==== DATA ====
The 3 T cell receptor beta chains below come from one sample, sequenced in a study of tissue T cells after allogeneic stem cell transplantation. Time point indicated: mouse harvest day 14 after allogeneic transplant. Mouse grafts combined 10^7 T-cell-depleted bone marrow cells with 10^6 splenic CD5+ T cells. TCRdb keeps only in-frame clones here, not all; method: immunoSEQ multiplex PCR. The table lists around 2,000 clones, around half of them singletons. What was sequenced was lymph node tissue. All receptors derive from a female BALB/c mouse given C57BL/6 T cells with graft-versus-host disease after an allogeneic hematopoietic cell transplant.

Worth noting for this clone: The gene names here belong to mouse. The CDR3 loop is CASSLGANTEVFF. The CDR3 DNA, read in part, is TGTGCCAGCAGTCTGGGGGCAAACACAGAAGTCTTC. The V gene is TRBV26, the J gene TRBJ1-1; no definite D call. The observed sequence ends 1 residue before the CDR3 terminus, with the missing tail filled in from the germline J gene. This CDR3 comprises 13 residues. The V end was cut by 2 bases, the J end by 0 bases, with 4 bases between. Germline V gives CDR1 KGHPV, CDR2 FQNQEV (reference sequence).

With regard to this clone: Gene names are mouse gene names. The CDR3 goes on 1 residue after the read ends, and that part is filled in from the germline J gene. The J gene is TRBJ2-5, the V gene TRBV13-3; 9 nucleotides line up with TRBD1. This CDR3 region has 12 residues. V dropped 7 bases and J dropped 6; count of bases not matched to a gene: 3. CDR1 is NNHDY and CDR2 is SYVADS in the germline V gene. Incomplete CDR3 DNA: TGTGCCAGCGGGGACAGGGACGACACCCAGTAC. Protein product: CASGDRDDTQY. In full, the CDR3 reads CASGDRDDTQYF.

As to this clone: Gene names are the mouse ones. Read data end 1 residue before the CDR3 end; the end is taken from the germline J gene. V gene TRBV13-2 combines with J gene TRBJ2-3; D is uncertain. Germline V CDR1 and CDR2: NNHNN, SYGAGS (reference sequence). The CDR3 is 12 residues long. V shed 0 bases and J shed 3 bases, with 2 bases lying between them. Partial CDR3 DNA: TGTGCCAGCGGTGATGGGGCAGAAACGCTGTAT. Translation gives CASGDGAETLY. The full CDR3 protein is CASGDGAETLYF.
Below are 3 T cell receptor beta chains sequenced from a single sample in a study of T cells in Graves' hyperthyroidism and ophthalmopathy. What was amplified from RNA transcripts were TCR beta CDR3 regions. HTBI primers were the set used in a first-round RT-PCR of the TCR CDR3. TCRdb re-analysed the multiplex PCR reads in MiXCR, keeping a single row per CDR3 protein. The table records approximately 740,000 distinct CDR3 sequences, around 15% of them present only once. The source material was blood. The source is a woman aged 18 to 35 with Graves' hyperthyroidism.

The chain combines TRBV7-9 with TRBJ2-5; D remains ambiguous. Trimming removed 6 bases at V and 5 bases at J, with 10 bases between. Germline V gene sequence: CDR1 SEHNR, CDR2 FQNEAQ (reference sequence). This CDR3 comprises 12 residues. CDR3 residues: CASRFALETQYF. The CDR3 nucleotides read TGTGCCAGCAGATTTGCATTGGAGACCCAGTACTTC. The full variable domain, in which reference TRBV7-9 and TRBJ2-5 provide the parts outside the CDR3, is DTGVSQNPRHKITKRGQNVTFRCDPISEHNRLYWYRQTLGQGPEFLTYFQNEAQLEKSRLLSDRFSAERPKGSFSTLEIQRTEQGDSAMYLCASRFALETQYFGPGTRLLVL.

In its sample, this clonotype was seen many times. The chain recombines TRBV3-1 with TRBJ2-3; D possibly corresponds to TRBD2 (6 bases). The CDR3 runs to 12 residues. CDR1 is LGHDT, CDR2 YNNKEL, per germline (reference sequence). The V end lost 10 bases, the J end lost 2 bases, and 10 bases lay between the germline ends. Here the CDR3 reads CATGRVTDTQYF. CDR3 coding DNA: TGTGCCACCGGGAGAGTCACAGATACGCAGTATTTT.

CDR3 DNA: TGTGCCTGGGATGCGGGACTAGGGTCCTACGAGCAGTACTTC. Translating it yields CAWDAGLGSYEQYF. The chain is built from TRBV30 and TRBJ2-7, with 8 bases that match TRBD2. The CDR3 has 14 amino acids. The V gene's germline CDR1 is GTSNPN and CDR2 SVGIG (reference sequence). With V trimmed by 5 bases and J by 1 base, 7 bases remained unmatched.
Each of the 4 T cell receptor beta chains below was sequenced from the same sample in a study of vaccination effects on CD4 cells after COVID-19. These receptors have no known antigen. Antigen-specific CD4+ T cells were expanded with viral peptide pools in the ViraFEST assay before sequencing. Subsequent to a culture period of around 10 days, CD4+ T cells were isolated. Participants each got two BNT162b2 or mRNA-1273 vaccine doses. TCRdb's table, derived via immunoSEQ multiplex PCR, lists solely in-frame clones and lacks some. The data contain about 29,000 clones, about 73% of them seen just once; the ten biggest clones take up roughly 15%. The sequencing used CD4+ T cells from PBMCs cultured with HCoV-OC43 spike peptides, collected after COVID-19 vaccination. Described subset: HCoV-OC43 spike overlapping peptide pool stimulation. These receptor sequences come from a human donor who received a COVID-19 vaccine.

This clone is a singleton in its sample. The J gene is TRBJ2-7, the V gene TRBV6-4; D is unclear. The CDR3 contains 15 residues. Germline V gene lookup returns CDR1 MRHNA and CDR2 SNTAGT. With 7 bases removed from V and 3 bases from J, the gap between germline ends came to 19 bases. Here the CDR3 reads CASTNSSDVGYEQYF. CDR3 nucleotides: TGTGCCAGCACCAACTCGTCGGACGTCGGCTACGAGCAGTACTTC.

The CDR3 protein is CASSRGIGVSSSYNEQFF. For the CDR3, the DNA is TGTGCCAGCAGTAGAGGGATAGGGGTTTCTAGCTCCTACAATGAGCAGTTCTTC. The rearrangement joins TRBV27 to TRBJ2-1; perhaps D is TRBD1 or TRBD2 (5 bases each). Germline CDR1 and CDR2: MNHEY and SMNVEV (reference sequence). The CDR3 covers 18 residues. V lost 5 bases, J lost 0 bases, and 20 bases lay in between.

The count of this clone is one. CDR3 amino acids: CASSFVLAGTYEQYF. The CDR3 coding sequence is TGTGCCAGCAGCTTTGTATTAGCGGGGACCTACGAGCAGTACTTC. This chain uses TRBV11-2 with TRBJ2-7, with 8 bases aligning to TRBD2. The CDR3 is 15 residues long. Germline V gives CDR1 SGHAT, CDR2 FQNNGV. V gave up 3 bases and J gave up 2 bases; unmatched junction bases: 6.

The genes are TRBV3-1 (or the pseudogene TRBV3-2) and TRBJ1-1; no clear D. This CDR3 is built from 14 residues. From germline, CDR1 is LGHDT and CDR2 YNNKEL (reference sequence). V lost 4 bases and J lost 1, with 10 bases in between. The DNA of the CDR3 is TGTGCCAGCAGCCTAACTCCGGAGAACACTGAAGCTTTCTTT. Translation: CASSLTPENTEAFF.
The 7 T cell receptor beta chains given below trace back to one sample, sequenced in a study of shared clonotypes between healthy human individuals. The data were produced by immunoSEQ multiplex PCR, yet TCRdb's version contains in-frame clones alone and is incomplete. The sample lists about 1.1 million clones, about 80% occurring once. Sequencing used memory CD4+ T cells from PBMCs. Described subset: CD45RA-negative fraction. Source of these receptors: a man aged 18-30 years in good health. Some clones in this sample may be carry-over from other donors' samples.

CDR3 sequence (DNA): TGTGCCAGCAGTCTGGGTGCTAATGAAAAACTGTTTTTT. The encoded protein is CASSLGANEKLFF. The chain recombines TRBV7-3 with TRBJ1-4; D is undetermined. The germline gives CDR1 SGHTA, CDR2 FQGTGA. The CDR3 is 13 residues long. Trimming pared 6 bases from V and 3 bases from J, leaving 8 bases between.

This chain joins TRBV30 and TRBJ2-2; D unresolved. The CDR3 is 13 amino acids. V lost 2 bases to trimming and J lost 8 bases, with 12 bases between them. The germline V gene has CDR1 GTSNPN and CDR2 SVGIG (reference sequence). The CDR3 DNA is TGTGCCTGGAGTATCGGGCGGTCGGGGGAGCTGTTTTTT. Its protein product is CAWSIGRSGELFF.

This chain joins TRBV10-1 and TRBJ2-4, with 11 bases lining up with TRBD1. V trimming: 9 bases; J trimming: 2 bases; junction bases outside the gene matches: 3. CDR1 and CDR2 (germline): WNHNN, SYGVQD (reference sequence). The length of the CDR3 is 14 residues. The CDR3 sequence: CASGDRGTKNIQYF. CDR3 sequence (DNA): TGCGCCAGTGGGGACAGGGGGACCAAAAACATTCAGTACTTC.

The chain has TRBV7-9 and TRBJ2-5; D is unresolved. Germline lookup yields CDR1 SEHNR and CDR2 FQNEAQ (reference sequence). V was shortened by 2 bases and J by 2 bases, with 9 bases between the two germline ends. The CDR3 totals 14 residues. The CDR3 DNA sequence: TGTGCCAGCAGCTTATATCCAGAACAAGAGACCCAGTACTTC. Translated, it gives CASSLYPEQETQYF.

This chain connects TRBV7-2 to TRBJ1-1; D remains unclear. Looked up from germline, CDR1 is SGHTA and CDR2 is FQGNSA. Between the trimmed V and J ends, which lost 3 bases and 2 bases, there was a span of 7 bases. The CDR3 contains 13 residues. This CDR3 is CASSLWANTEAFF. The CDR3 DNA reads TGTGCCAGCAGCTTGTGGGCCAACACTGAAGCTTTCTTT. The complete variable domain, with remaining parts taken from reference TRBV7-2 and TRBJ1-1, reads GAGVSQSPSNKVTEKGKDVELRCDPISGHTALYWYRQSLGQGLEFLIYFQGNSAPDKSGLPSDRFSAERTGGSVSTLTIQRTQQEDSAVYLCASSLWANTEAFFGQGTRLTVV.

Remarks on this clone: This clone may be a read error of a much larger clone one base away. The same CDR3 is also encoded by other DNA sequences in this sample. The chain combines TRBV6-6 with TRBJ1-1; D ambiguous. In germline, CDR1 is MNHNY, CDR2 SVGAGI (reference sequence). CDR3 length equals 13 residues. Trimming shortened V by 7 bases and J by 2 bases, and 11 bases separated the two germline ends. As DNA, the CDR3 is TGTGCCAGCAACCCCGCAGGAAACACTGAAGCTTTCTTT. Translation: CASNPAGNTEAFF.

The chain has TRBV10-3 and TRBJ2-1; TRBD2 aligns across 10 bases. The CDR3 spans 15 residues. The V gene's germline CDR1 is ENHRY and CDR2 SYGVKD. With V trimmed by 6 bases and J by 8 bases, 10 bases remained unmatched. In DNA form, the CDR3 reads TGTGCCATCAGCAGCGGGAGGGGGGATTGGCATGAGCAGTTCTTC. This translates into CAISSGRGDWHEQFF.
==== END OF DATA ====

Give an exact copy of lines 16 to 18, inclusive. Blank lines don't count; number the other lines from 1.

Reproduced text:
This chain joins TRBV30 and TRBJ2-2; D unresolved. The CDR3 is 13 amino acids. V lost 2 bases to trimming and J lost 8 bases, with 12 bases between them. The germline V gene has CDR1 GTSNPN and CDR2 SVGIG (reference sequence). The CDR3 DNA is TGTGCCTGGAGTATCGGGCGGTCGGGGGAGCTGTTTTTT. Its protein product is CAWSIGRSGELFF.

This chain joins TRBV10-1 and TRBJ2-4, with 11 bases lining up with TRBD1. V trimming: 9 bases; J trimming: 2 bases; junction bases outside the gene matches: 3. CDR1 and CDR2 (germline): WNHNN, SYGVQD (reference sequence). The length of the CDR3 is 14 residues. The CDR3 sequence: CASGDRGTKNIQYF. CDR3 sequence (DNA): TGCGCCAGTGGGGACAGGGGGACCAAAAACATTCAGTACTTC.

The chain has TRBV7-9 and TRBJ2-5; D is unresolved. Germline lookup yields CDR1 SEHNR and CDR2 FQNEAQ (reference sequence). V was shortened by 2 bases and J by 2 bases, with 9 bases between the two germline ends. The CDR3 totals 14 residues. The CDR3 DNA sequence: TGTGCCAGCAGCTTATATCCAGAACAAGAGACCCAGTACTTC. Translated, it gives CASSLYPEQETQYF.